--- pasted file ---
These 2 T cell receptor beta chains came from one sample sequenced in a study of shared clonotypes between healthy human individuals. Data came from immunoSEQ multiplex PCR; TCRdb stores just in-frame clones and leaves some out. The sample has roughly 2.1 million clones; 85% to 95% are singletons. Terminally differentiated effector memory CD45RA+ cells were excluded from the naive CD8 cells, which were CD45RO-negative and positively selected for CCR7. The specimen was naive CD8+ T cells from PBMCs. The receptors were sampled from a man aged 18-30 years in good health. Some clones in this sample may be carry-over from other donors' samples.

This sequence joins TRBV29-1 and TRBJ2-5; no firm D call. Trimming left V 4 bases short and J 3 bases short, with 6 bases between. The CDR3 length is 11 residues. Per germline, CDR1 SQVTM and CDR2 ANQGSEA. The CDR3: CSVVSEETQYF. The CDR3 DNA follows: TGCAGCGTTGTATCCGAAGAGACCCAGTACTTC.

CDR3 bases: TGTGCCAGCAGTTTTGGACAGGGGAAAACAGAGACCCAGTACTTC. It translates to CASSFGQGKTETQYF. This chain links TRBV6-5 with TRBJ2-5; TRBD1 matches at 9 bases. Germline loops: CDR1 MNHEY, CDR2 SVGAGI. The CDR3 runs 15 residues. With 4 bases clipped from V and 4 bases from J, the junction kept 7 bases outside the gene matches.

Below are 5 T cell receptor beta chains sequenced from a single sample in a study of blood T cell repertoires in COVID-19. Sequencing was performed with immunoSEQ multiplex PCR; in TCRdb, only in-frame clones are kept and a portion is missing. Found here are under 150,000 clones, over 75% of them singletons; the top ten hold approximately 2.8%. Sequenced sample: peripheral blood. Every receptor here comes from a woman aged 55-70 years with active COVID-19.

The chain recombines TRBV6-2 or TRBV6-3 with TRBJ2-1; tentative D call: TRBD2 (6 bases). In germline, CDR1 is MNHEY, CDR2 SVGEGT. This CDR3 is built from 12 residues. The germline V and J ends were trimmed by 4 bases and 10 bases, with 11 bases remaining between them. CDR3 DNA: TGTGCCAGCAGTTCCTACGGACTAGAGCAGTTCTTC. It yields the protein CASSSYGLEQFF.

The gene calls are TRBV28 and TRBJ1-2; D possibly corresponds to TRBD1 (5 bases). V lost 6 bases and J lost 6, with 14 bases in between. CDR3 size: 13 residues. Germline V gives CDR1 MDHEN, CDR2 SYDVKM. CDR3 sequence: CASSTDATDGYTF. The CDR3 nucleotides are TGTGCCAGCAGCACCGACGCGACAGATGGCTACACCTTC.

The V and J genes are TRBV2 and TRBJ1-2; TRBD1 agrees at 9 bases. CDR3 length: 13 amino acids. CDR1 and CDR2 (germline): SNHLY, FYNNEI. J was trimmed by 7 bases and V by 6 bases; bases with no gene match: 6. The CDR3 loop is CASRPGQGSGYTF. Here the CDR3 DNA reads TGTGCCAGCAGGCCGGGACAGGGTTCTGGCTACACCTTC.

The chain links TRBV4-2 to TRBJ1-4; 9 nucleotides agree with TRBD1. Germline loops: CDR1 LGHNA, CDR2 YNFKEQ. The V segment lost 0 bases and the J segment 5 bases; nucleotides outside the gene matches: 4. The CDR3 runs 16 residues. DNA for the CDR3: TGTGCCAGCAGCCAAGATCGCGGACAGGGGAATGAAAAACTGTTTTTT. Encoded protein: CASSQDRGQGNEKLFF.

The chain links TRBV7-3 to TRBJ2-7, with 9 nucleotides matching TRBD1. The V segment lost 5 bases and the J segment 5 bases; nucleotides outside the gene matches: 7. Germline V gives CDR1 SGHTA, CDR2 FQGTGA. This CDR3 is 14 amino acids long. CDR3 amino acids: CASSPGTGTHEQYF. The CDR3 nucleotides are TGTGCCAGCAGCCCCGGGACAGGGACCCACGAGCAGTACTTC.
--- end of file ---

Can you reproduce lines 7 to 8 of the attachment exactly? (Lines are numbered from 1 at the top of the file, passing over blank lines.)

The V and J genes are TRBV2 and TRBJ1-2; TRBD1 agrees at 9 bases. CDR3 length: 13 amino acids. CDR1 and CDR2 (germline): SNHLY, FYNNEI. J was trimmed by 7 bases and V by 6 bases; bases with no gene match: 6. The CDR3 loop is CASRPGQGSGYTF. Here the CDR3 DNA reads TGTGCCAGCAGGCCGGGACAGGGTTCTGGCTACACCTTC.

The chain links TRBV4-2 to TRBJ1-4; 9 nucleotides agree with TRBD1. Germline loops: CDR1 LGHNA, CDR2 YNFKEQ. The V segment lost 0 bases and the J segment 5 bases; nucleotides outside the gene matches: 4. The CDR3 runs 16 residues. DNA for the CDR3: TGTGCCAGCAGCCAAGATCGCGGACAGGGGAATGAAAAACTGTTTTTT. Encoded protein: CASSQDRGQGNEKLFF.